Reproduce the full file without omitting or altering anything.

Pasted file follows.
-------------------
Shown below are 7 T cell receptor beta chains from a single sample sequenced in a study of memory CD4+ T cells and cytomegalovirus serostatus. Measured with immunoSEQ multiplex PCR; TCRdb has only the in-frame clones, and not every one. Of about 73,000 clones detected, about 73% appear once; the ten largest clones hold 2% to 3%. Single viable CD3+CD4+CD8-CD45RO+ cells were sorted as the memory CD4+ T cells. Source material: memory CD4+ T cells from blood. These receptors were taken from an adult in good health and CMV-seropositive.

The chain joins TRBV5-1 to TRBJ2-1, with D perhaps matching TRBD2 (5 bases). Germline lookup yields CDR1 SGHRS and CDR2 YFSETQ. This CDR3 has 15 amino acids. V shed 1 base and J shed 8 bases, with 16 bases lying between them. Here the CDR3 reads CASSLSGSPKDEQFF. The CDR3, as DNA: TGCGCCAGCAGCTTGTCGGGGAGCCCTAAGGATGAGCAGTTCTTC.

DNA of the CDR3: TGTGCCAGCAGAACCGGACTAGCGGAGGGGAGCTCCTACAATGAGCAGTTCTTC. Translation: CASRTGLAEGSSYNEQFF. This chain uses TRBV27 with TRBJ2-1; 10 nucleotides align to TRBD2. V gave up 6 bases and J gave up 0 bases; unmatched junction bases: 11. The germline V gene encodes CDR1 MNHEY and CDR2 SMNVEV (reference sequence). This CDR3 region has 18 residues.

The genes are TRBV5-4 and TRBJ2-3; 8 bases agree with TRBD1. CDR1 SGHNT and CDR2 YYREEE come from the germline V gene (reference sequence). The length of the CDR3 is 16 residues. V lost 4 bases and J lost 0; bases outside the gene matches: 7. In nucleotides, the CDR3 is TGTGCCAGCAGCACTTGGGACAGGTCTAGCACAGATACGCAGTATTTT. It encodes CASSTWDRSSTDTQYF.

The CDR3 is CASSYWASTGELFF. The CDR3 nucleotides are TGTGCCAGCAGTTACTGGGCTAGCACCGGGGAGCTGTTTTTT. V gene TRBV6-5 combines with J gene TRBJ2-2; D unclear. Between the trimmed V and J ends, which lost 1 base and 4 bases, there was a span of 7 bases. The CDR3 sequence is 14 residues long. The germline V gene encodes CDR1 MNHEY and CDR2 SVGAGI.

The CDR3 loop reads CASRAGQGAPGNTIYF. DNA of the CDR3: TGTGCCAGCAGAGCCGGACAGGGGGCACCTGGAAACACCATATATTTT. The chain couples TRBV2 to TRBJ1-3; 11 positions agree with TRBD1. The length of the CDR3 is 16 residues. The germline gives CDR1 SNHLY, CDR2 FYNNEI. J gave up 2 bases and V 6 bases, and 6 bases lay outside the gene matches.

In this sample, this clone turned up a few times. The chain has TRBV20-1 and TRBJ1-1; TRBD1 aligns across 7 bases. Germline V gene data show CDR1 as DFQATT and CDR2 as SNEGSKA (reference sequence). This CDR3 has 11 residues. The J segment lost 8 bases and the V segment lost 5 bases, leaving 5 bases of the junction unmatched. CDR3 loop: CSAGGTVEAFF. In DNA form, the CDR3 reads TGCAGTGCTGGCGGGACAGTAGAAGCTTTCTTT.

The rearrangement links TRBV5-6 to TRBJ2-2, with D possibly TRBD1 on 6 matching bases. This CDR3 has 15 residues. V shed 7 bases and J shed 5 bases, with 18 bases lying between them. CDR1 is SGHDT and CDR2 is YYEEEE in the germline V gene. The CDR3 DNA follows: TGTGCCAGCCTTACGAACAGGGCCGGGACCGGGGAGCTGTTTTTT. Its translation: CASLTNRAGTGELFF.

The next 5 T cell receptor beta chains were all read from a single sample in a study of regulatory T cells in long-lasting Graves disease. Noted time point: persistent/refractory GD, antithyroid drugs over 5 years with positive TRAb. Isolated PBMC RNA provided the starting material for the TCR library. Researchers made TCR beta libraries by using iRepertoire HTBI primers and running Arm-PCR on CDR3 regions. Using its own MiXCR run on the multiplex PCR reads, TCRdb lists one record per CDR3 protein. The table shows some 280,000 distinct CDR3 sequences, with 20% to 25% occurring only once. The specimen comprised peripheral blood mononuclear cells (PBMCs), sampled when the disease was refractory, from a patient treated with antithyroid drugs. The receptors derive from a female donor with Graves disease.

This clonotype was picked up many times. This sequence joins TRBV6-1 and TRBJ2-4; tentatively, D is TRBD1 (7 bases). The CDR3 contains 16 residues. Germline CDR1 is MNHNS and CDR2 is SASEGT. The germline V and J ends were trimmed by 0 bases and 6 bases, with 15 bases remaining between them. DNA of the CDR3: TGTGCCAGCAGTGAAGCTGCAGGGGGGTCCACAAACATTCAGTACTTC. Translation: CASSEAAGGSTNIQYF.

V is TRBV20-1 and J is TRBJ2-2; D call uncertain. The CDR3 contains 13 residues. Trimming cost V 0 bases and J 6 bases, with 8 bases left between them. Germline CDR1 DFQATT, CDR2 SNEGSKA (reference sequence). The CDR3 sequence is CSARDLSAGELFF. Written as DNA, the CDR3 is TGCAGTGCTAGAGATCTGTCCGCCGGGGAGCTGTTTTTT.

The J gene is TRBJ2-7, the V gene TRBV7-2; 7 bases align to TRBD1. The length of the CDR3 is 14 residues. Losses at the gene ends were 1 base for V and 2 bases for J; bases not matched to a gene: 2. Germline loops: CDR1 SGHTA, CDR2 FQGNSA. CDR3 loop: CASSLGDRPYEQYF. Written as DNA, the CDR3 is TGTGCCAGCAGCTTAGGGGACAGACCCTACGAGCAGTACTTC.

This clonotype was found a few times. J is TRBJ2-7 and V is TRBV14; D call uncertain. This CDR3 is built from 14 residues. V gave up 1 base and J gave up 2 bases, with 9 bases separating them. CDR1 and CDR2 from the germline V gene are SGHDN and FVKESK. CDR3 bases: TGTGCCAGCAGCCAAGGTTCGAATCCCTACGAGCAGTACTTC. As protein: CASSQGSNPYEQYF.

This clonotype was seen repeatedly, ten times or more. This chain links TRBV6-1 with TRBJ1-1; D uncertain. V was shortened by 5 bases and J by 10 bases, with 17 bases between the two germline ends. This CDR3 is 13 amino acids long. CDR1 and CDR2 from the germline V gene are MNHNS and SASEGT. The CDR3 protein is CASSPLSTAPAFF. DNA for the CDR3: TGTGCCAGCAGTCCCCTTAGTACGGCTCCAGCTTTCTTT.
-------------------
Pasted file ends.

Shown below are 7 T cell receptor beta chains from a single sample sequenced in a study of memory CD4+ T cells and cytomegalovirus serostatus. Measured with immunoSEQ multiplex PCR; TCRdb has only the in-frame clones, and not every one. Of about 73,000 clones detected, about 73% appear once; the ten largest clones hold 2% to 3%. Single viable CD3+CD4+CD8-CD45RO+ cells were sorted as the memory CD4+ T cells. Source material: memory CD4+ T cells from blood. These receptors were taken from an adult in good health and CMV-seropositive.

The chain joins TRBV5-1 to TRBJ2-1, with D perhaps matching TRBD2 (5 bases). Germline lookup yields CDR1 SGHRS and CDR2 YFSETQ. This CDR3 has 15 amino acids. V shed 1 base and J shed 8 bases, with 16 bases lying between them. Here the CDR3 reads CASSLSGSPKDEQFF. The CDR3, as DNA: TGCGCCAGCAGCTTGTCGGGGAGCCCTAAGGATGAGCAGTTCTTC.

DNA of the CDR3: TGTGCCAGCAGAACCGGACTAGCGGAGGGGAGCTCCTACAATGAGCAGTTCTTC. Translation: CASRTGLAEGSSYNEQFF. This chain uses TRBV27 with TRBJ2-1; 10 nucleotides align to TRBD2. V gave up 6 bases and J gave up 0 bases; unmatched junction bases: 11. The germline V gene encodes CDR1 MNHEY and CDR2 SMNVEV (reference sequence). This CDR3 region has 18 residues.

The genes are TRBV5-4 and TRBJ2-3; 8 bases agree with TRBD1. CDR1 SGHNT and CDR2 YYREEE come from the germline V gene (reference sequence). The length of the CDR3 is 16 residues. V lost 4 bases and J lost 0; bases outside the gene matches: 7. In nucleotides, the CDR3 is TGTGCCAGCAGCACTTGGGACAGGTCTAGCACAGATACGCAGTATTTT. It encodes CASSTWDRSSTDTQYF.

The CDR3 is CASSYWASTGELFF. The CDR3 nucleotides are TGTGCCAGCAGTTACTGGGCTAGCACCGGGGAGCTGTTTTTT. V gene TRBV6-5 combines with J gene TRBJ2-2; D unclear. Between the trimmed V and J ends, which lost 1 base and 4 bases, there was a span of 7 bases. The CDR3 sequence is 14 residues long. The germline V gene encodes CDR1 MNHEY and CDR2 SVGAGI.

The CDR3 loop reads CASRAGQGAPGNTIYF. DNA of the CDR3: TGTGCCAGCAGAGCCGGACAGGGGGCACCTGGAAACACCATATATTTT. The chain couples TRBV2 to TRBJ1-3; 11 positions agree with TRBD1. The length of the CDR3 is 16 residues. The germline gives CDR1 SNHLY, CDR2 FYNNEI. J gave up 2 bases and V 6 bases, and 6 bases lay outside the gene matches.

In this sample, this clone turned up a few times. The chain has TRBV20-1 and TRBJ1-1; TRBD1 aligns across 7 bases. Germline V gene data show CDR1 as DFQATT and CDR2 as SNEGSKA (reference sequence). This CDR3 has 11 residues. The J segment lost 8 bases and the V segment lost 5 bases, leaving 5 bases of the junction unmatched. CDR3 loop: CSAGGTVEAFF. In DNA form, the CDR3 reads TGCAGTGCTGGCGGGACAGTAGAAGCTTTCTTT.

The rearrangement links TRBV5-6 to TRBJ2-2, with D possibly TRBD1 on 6 matching bases. This CDR3 has 15 residues. V shed 7 bases and J shed 5 bases, with 18 bases lying between them. CDR1 is SGHDT and CDR2 is YYEEEE in the germline V gene. The CDR3 DNA follows: TGTGCCAGCCTTACGAACAGGGCCGGGACCGGGGAGCTGTTTTTT. Its translation: CASLTNRAGTGELFF.

The next 5 T cell receptor beta chains were all read from a single sample in a study of regulatory T cells in long-lasting Graves disease. Noted time point: persistent/refractory GD, antithyroid drugs over 5 years with positive TRAb. Isolated PBMC RNA provided the starting material for the TCR library. Researchers made TCR beta libraries by using iRepertoire HTBI primers and running Arm-PCR on CDR3 regions. Using its own MiXCR run on the multiplex PCR reads, TCRdb lists one record per CDR3 protein. The table shows some 280,000 distinct CDR3 sequences, with 20% to 25% occurring only once. The specimen comprised peripheral blood mononuclear cells (PBMCs), sampled when the disease was refractory, from a patient treated with antithyroid drugs. The receptors derive from a female donor with Graves disease.

This clonotype was picked up many times. This sequence joins TRBV6-1 and TRBJ2-4; tentatively, D is TRBD1 (7 bases). The CDR3 contains 16 residues. Germline CDR1 is MNHNS and CDR2 is SASEGT. The germline V and J ends were trimmed by 0 bases and 6 bases, with 15 bases remaining between them. DNA of the CDR3: TGTGCCAGCAGTGAAGCTGCAGGGGGGTCCACAAACATTCAGTACTTC. Translation: CASSEAAGGSTNIQYF.

V is TRBV20-1 and J is TRBJ2-2; D call uncertain. The CDR3 contains 13 residues. Trimming cost V 0 bases and J 6 bases, with 8 bases left between them. Germline CDR1 DFQATT, CDR2 SNEGSKA (reference sequence). The CDR3 sequence is CSARDLSAGELFF. Written as DNA, the CDR3 is TGCAGTGCTAGAGATCTGTCCGCCGGGGAGCTGTTTTTT.

The J gene is TRBJ2-7, the V gene TRBV7-2; 7 bases align to TRBD1. The length of the CDR3 is 14 residues. Losses at the gene ends were 1 base for V and 2 bases for J; bases not matched to a gene: 2. Germline loops: CDR1 SGHTA, CDR2 FQGNSA. CDR3 loop: CASSLGDRPYEQYF. Written as DNA, the CDR3 is TGTGCCAGCAGCTTAGGGGACAGACCCTACGAGCAGTACTTC.

This clonotype was found a few times. J is TRBJ2-7 and V is TRBV14; D call uncertain. This CDR3 is built from 14 residues. V gave up 1 base and J gave up 2 bases, with 9 bases separating them. CDR1 and CDR2 from the germline V gene are SGHDN and FVKESK. CDR3 bases: TGTGCCAGCAGCCAAGGTTCGAATCCCTACGAGCAGTACTTC. As protein: CASSQGSNPYEQYF.

This clonotype was seen repeatedly, ten times or more. This chain links TRBV6-1 with TRBJ1-1; D uncertain. V was shortened by 5 bases and J by 10 bases, with 17 bases between the two germline ends. This CDR3 is 13 amino acids long. CDR1 and CDR2 from the germline V gene are MNHNS and SASEGT. The CDR3 protein is CASSPLSTAPAFF. DNA for the CDR3: TGTGCCAGCAGTCCCCTTAGTACGGCTCCAGCTTTCTTT.